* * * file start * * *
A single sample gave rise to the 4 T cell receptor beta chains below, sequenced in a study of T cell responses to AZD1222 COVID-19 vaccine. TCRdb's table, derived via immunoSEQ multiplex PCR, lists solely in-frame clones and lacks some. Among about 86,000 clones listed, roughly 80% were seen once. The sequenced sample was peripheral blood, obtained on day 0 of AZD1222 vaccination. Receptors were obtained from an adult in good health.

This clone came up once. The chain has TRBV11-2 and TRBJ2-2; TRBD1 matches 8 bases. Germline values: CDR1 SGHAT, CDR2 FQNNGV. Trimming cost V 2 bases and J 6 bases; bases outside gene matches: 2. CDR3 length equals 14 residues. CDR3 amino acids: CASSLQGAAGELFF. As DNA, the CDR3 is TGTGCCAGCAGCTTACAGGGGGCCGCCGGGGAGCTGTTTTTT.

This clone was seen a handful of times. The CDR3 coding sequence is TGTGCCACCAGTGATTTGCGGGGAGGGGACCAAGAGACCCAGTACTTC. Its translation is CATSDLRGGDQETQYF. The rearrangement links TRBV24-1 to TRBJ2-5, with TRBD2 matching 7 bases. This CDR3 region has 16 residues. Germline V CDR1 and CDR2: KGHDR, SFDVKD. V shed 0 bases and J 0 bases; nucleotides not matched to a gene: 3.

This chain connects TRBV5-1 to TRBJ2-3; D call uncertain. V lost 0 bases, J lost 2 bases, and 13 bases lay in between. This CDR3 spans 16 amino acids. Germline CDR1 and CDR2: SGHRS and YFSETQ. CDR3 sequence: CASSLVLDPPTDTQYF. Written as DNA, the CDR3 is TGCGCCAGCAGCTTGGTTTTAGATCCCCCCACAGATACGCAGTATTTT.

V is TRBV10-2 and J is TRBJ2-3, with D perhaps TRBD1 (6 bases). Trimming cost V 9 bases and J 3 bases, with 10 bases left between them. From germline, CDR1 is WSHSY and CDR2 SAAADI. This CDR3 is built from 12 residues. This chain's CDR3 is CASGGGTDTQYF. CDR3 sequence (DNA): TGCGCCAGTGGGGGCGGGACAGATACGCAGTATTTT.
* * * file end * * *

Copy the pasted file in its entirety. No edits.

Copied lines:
A single sample gave rise to the 4 T cell receptor beta chains below, sequenced in a study of T cell responses to AZD1222 COVID-19 vaccine. TCRdb's table, derived via immunoSEQ multiplex PCR, lists solely in-frame clones and lacks some. Among about 86,000 clones listed, roughly 80% were seen once. The sequenced sample was peripheral blood, obtained on day 0 of AZD1222 vaccination. Receptors were obtained from an adult in good health.

This clone came up once. The chain has TRBV11-2 and TRBJ2-2; TRBD1 matches 8 bases. Germline values: CDR1 SGHAT, CDR2 FQNNGV. Trimming cost V 2 bases and J 6 bases; bases outside gene matches: 2. CDR3 length equals 14 residues. CDR3 amino acids: CASSLQGAAGELFF. As DNA, the CDR3 is TGTGCCAGCAGCTTACAGGGGGCCGCCGGGGAGCTGTTTTTT.

This clone was seen a handful of times. The CDR3 coding sequence is TGTGCCACCAGTGATTTGCGGGGAGGGGACCAAGAGACCCAGTACTTC. Its translation is CATSDLRGGDQETQYF. The rearrangement links TRBV24-1 to TRBJ2-5, with TRBD2 matching 7 bases. This CDR3 region has 16 residues. Germline V CDR1 and CDR2: KGHDR, SFDVKD. V shed 0 bases and J 0 bases; nucleotides not matched to a gene: 3.

This chain connects TRBV5-1 to TRBJ2-3; D call uncertain. V lost 0 bases, J lost 2 bases, and 13 bases lay in between. This CDR3 spans 16 amino acids. Germline CDR1 and CDR2: SGHRS and YFSETQ. CDR3 sequence: CASSLVLDPPTDTQYF. Written as DNA, the CDR3 is TGCGCCAGCAGCTTGGTTTTAGATCCCCCCACAGATACGCAGTATTTT.

V is TRBV10-2 and J is TRBJ2-3, with D perhaps TRBD1 (6 bases). Trimming cost V 9 bases and J 3 bases, with 10 bases left between them. From germline, CDR1 is WSHSY and CDR2 SAAADI. This CDR3 is built from 12 residues. This chain's CDR3 is CASGGGTDTQYF. CDR3 sequence (DNA): TGCGCCAGTGGGGGCGGGACAGATACGCAGTATTTT.